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Apocalypse of Paul. A New Critical Edition of Three Long Latin Versions.

Apocalypse of Paul. A New Critical Edition of Three Long Latin Versions. By Theodore Silverstein and Anthony Hilhorst. Pp. 216. 54 plates. (Cahiers d'Orientalisme, 21.) Geneva: Patrick Cramer, 1997. $95/SwFr 120.

The Apocalypse of Paul, with its descriptions of the delights of paradise and (particularly) the punishments of hell, became one of the most influential of the Christian apocrypha in the medieval West; it was even used by Dante in his Divine Comedy. But this apocryphon, originally composed in Greek in, probably, the third century, is found in many languages of western and eastern Christendom. The Latin version, usually known as Visio Pauli, is the most significant, but the Syriac, Coptic, and Slavic translations are crucially important in re-establishing the original forms and textual history of the book.

Despite the name of the series in which the book under review finds itself, the present edition is concerned only with the Latin tradition, and in particular with the so-called long Latin versions. The long version is closer to the original. (In the Middle Ages shortened versions in Latin were produced--Erbetta's collection of the New Testament apocrypha in Italian lists some eleven shorter versions, as does M. Geerard, Clavis Apocryphorum Novi Testamenti item 325.)

The editors are preeminently qualified to survey and edit this material. Theodore Silverstein, emeritus Professor of English at the University of Chicago, has been concerned with this apocryphon since 1930 when he wrote a Ph.D thesis on it for Harvard University. He published a history of the Latin versions in 1935 in the prestige series Studies and Documents. This work is still referred to with profit. Since then a stream of articles and studies has continued to come from his pen. His collaborator now is Anthony Hilhorst, who translated this apocryphon in A. F. J. Klijn's Dutch translation of the Christian apocrypha. Hilhorst is also actively involved with the Hungarian-Dutch team at work on the apocryphal Acts. Geerard anticipated the present book in 1992 in his Clavis p. 205.

Together, Silverstein and Hilhorst introduce the Western tradition of this book, and its principal manuscripts, and they provide an exhaustive Bibliography, far exceeding that previously found in, say, Geerard, Erbetta, or my own Apocryphal New Testament (=ANT). The 18 pages of Bibliography are divided into general works, the Greek text, each of the Latin witnesses included here, the Middle German, Syriac, Armenian, Georgian, Coptic, Slavic, and Ethiopic versions.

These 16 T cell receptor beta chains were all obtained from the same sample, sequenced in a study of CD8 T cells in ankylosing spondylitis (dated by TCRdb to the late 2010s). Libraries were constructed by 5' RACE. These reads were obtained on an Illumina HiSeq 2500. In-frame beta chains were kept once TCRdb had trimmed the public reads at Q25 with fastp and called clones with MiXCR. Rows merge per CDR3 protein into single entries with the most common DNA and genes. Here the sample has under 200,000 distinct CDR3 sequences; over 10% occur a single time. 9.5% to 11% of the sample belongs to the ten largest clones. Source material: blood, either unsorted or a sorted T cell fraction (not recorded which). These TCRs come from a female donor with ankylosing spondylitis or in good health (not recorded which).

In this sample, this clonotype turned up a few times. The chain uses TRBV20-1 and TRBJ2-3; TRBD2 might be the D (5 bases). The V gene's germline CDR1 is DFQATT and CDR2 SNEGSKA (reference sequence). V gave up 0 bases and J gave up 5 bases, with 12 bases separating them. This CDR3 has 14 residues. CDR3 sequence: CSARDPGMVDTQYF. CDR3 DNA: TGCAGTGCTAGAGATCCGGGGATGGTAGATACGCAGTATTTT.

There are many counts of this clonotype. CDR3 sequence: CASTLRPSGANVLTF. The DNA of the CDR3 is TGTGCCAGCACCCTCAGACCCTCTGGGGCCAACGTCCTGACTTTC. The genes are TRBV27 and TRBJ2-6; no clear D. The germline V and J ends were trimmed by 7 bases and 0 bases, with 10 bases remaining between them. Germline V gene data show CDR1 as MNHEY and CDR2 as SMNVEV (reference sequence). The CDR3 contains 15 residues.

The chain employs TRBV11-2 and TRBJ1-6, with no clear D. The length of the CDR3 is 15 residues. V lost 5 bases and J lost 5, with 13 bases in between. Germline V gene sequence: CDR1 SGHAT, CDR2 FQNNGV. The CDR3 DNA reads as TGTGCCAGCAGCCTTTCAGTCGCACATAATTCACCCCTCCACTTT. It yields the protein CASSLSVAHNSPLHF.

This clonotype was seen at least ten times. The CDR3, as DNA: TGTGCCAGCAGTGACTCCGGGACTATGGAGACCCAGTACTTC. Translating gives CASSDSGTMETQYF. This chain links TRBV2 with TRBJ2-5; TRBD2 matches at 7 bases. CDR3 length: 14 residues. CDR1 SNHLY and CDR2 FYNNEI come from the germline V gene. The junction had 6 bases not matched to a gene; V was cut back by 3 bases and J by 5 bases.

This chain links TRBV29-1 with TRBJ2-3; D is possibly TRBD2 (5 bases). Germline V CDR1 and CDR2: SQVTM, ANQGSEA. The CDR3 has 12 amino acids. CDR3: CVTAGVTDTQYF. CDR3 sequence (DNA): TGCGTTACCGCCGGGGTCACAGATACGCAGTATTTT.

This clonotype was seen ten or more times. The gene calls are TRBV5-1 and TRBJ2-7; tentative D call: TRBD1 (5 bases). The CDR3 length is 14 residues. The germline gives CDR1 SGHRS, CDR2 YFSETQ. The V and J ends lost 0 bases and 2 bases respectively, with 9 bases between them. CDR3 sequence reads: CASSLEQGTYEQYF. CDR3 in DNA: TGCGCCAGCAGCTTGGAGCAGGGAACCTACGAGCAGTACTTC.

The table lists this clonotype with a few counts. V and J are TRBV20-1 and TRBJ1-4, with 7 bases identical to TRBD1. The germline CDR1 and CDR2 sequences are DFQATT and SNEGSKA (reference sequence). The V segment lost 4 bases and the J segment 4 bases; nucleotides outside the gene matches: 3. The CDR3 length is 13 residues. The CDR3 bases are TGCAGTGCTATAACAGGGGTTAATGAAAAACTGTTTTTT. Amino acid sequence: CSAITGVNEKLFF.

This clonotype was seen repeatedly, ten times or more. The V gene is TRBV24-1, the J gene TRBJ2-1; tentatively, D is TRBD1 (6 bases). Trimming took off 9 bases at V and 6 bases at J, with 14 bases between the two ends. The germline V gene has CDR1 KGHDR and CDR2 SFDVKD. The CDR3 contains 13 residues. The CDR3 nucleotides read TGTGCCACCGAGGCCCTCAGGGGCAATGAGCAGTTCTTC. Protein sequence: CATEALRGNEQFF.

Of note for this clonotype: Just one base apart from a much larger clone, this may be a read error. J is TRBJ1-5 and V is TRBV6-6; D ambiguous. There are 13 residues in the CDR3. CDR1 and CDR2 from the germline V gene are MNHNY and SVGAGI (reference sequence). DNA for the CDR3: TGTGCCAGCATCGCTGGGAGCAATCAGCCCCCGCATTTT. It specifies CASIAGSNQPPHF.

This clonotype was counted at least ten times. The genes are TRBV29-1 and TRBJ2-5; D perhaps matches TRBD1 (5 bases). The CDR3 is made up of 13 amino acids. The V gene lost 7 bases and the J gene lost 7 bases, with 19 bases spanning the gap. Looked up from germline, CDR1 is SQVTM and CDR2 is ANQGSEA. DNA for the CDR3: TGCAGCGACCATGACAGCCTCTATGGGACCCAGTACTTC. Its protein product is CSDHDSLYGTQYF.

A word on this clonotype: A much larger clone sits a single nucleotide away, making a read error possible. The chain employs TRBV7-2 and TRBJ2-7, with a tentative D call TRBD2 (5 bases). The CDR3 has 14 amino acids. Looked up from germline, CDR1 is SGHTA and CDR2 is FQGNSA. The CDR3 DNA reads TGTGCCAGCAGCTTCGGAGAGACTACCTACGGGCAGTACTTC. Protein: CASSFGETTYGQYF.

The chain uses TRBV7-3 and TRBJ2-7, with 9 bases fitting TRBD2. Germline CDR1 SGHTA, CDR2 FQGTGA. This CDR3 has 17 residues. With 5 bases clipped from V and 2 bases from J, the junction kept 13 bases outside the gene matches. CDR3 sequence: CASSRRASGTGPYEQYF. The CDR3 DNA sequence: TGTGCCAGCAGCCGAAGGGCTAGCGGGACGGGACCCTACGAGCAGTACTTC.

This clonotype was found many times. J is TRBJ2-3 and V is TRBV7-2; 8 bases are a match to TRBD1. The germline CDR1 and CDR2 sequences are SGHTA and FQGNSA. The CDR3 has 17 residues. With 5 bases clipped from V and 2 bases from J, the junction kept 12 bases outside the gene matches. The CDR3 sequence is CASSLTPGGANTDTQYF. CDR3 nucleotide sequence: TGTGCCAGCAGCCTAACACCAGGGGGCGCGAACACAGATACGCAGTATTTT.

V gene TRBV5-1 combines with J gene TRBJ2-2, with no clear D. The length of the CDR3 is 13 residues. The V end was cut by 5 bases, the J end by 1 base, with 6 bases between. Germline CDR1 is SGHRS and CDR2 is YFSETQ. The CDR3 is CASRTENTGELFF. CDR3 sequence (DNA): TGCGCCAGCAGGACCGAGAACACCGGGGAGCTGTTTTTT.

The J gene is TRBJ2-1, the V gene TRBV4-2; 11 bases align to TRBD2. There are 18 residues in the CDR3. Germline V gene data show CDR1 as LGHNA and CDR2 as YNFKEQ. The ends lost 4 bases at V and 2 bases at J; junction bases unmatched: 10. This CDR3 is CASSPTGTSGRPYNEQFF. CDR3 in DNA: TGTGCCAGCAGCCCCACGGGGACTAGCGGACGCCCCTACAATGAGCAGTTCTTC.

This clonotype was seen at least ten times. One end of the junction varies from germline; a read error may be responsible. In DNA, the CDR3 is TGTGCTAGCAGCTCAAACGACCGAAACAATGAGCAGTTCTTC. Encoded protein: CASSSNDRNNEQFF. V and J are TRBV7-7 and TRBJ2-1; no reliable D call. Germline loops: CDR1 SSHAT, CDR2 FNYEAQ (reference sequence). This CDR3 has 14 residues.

The bulk of the book is the setting out in full of the various forms of the longer text. The editors divide the longer Latin forms into three: [L.sup.1], [L.sup.2], and [L.sup.3], [L.sup.1], dating perhaps from the fifth century, is found in the Paris manuscript first edited by M. R. James and used as the basis for my English translation in ANT (James dated the part of the manuscript containing the folios with the Visio Pauli to the eighth century), and in a ninth-tenth century manuscript of St Gallen, edited by Silverstein in his Studies and Documents volume. Both texts are set out here in parallel columns throughout Visio Pauli 1-44. The St Gallen manuscript contains some material absent from the Paris manuscript, particularly in chapters 14 ff. concerning the going-out of souls at death. The Paris text begins with the so-called Tarsus Preface, which explains how the text to follow was located buried in the foundations of Paul's house. (That story comes as an epilogue in the Syriac.) There are other minor differences throughout the Paris and St Gallen manuscripts; these are readily identified in this synoptic presentation. The text-type designated [L.sup.1] here is supported in chapters 18-23, 25-31 by a tenth century manuscript in El Escorial, edited by Guillermo Antolin in 1908. This text is also printed in parallel to the major texts. A fourth column on the double-page presentation of this longer text is given to the editio princeps of a fifteenth century manuscript in Arnhem containing chapters 3-44. Because this is its first publication the editors give an appropriately large amount of space to this manuscript's distinctive textual characteristics in their introductory chapter on the Western tradition. Although its text stays close to that in the Paris/St Gallen manuscripts, there are some striking differences from these, and also some similarities to the Slavic and Syriac tradition. The Arnhem translation seems to be an independent rendering from a variant Greek original. Hence, although the Arnhem manuscript appears alongside the other three [L.sup.1] texts, it has been labelled [L.sup.3].

Visio Pauli chapters 45-51, containing an account of the second visit by Paul to paradise, is found in Latin [L.sup.1] only in the Paris manuscript.

[L.sup.1] was probably produced from a revised edition of the original Greek. The Tarsus Preface refers to the period of the proconsulship of Theodosius the Younger. Our editors argue against the commonly given date (388) and in favour of 420. The Latin version was known by the beginning of the sixth century. This Latin is often a closer guide to the underlying Greek than the sometimes abbreviated Greek text edited and published by Tischendorf. (Silverstein and Hilhorst state (p. 19 n. 4) that Tischendorf's two manuscripts were a thirteenth century manuscript now in Venice and one of the fifteenth century in Munich, whereas the Munich manuscript is normally dated by scholars to the thirteenth century, and the other manuscript is said by Tischendorf to be of the fifteenth century and in Milan. The Bodleian has a tiny Greek fragment of chapter 54.)